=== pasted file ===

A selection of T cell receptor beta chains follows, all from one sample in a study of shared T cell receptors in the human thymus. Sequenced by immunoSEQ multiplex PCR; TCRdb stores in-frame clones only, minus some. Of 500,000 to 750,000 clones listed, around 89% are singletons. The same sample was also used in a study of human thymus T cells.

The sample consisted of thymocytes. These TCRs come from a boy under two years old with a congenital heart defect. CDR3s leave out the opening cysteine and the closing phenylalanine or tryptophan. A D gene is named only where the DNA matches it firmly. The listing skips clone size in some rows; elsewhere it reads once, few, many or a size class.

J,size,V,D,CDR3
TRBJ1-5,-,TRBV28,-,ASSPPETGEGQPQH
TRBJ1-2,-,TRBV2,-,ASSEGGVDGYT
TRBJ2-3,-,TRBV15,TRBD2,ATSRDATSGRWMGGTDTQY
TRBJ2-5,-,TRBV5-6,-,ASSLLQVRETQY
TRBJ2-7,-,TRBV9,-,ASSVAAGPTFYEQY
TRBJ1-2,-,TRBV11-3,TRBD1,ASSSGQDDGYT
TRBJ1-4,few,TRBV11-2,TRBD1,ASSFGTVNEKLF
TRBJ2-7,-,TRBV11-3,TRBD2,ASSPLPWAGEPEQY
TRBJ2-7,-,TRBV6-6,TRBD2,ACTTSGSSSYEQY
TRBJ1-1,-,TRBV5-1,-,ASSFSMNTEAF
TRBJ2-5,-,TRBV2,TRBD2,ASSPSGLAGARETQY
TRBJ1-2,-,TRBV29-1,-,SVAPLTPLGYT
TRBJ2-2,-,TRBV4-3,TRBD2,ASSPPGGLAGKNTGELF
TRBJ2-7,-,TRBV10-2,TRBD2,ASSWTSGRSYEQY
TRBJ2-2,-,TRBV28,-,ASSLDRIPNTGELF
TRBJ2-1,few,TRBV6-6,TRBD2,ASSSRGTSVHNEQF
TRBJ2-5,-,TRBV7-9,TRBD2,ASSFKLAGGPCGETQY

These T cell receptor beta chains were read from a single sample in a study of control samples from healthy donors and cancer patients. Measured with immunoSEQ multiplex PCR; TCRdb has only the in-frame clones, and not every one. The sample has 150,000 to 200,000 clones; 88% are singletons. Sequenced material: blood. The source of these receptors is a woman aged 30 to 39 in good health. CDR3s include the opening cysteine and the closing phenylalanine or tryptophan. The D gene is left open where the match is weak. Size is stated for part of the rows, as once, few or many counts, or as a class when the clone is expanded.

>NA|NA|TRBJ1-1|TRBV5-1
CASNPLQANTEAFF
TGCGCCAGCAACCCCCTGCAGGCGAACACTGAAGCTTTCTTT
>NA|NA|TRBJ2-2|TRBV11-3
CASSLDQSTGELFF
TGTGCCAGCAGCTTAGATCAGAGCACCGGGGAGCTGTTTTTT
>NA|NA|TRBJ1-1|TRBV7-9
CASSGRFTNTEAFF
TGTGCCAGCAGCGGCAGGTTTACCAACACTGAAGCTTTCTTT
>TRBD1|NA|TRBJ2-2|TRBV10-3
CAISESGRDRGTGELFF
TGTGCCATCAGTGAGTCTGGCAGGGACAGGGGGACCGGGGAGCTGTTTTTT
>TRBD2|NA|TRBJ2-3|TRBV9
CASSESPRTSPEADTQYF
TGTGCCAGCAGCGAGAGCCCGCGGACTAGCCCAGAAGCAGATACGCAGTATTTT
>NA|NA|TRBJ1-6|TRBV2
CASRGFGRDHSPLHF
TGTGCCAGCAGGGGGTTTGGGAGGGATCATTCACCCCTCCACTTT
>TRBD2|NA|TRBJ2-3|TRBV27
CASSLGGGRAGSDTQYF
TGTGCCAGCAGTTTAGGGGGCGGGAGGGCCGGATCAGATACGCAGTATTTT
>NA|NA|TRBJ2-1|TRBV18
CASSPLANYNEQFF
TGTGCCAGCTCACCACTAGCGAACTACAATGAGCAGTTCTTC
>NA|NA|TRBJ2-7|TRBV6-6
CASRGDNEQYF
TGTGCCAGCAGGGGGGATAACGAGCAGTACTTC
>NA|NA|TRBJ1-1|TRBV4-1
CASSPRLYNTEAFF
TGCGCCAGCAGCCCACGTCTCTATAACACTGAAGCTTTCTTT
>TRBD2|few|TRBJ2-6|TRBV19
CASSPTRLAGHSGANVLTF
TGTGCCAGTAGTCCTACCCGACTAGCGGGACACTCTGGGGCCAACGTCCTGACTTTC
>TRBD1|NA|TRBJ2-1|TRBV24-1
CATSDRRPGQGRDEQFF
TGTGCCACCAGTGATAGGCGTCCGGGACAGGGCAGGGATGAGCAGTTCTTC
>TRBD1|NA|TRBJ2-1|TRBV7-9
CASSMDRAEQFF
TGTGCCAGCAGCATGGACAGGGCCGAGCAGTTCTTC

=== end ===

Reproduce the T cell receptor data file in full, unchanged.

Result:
A selection of T cell receptor beta chains follows, all from one sample in a study of shared T cell receptors in the human thymus. Sequenced by immunoSEQ multiplex PCR; TCRdb stores in-frame clones only, minus some. Of 500,000 to 750,000 clones listed, around 89% are singletons. The same sample was also used in a study of human thymus T cells.

The sample consisted of thymocytes. These TCRs come from a boy under two years old with a congenital heart defect. CDR3s leave out the opening cysteine and the closing phenylalanine or tryptophan. A D gene is named only where the DNA matches it firmly. The listing skips clone size in some rows; elsewhere it reads once, few, many or a size class.

J,size,V,D,CDR3
TRBJ1-5,-,TRBV28,-,ASSPPETGEGQPQH
TRBJ1-2,-,TRBV2,-,ASSEGGVDGYT
TRBJ2-3,-,TRBV15,TRBD2,ATSRDATSGRWMGGTDTQY
TRBJ2-5,-,TRBV5-6,-,ASSLLQVRETQY
TRBJ2-7,-,TRBV9,-,ASSVAAGPTFYEQY
TRBJ1-2,-,TRBV11-3,TRBD1,ASSSGQDDGYT
TRBJ1-4,few,TRBV11-2,TRBD1,ASSFGTVNEKLF
TRBJ2-7,-,TRBV11-3,TRBD2,ASSPLPWAGEPEQY
TRBJ2-7,-,TRBV6-6,TRBD2,ACTTSGSSSYEQY
TRBJ1-1,-,TRBV5-1,-,ASSFSMNTEAF
TRBJ2-5,-,TRBV2,TRBD2,ASSPSGLAGARETQY
TRBJ1-2,-,TRBV29-1,-,SVAPLTPLGYT
TRBJ2-2,-,TRBV4-3,TRBD2,ASSPPGGLAGKNTGELF
TRBJ2-7,-,TRBV10-2,TRBD2,ASSWTSGRSYEQY
TRBJ2-2,-,TRBV28,-,ASSLDRIPNTGELF
TRBJ2-1,few,TRBV6-6,TRBD2,ASSSRGTSVHNEQF
TRBJ2-5,-,TRBV7-9,TRBD2,ASSFKLAGGPCGETQY

These T cell receptor beta chains were read from a single sample in a study of control samples from healthy donors and cancer patients. Measured with immunoSEQ multiplex PCR; TCRdb has only the in-frame clones, and not every one. The sample has 150,000 to 200,000 clones; 88% are singletons. Sequenced material: blood. The source of these receptors is a woman aged 30 to 39 in good health. CDR3s include the opening cysteine and the closing phenylalanine or tryptophan. The D gene is left open where the match is weak. Size is stated for part of the rows, as once, few or many counts, or as a class when the clone is expanded.

>NA|NA|TRBJ1-1|TRBV5-1
CASNPLQANTEAFF
TGCGCCAGCAACCCCCTGCAGGCGAACACTGAAGCTTTCTTT
>NA|NA|TRBJ2-2|TRBV11-3
CASSLDQSTGELFF
TGTGCCAGCAGCTTAGATCAGAGCACCGGGGAGCTGTTTTTT
>NA|NA|TRBJ1-1|TRBV7-9
CASSGRFTNTEAFF
TGTGCCAGCAGCGGCAGGTTTACCAACACTGAAGCTTTCTTT
>TRBD1|NA|TRBJ2-2|TRBV10-3
CAISESGRDRGTGELFF
TGTGCCATCAGTGAGTCTGGCAGGGACAGGGGGACCGGGGAGCTGTTTTTT
>TRBD2|NA|TRBJ2-3|TRBV9
CASSESPRTSPEADTQYF
TGTGCCAGCAGCGAGAGCCCGCGGACTAGCCCAGAAGCAGATACGCAGTATTTT
>NA|NA|TRBJ1-6|TRBV2
CASRGFGRDHSPLHF
TGTGCCAGCAGGGGGTTTGGGAGGGATCATTCACCCCTCCACTTT
>TRBD2|NA|TRBJ2-3|TRBV27
CASSLGGGRAGSDTQYF
TGTGCCAGCAGTTTAGGGGGCGGGAGGGCCGGATCAGATACGCAGTATTTT
>NA|NA|TRBJ2-1|TRBV18
CASSPLANYNEQFF
TGTGCCAGCTCACCACTAGCGAACTACAATGAGCAGTTCTTC
>NA|NA|TRBJ2-7|TRBV6-6
CASRGDNEQYF
TGTGCCAGCAGGGGGGATAACGAGCAGTACTTC
>NA|NA|TRBJ1-1|TRBV4-1
CASSPRLYNTEAFF
TGCGCCAGCAGCCCACGTCTCTATAACACTGAAGCTTTCTTT
>TRBD2|few|TRBJ2-6|TRBV19
CASSPTRLAGHSGANVLTF
TGTGCCAGTAGTCCTACCCGACTAGCGGGACACTCTGGGGCCAACGTCCTGACTTTC
>TRBD1|NA|TRBJ2-1|TRBV24-1
CATSDRRPGQGRDEQFF
TGTGCCACCAGTGATAGGCGTCCGGGACAGGGCAGGGATGAGCAGTTCTTC
>TRBD1|NA|TRBJ2-1|TRBV7-9
CASSMDRAEQFF
TGTGCCAGCAGCATGGACAGGGCCGAGCAGTTCTTC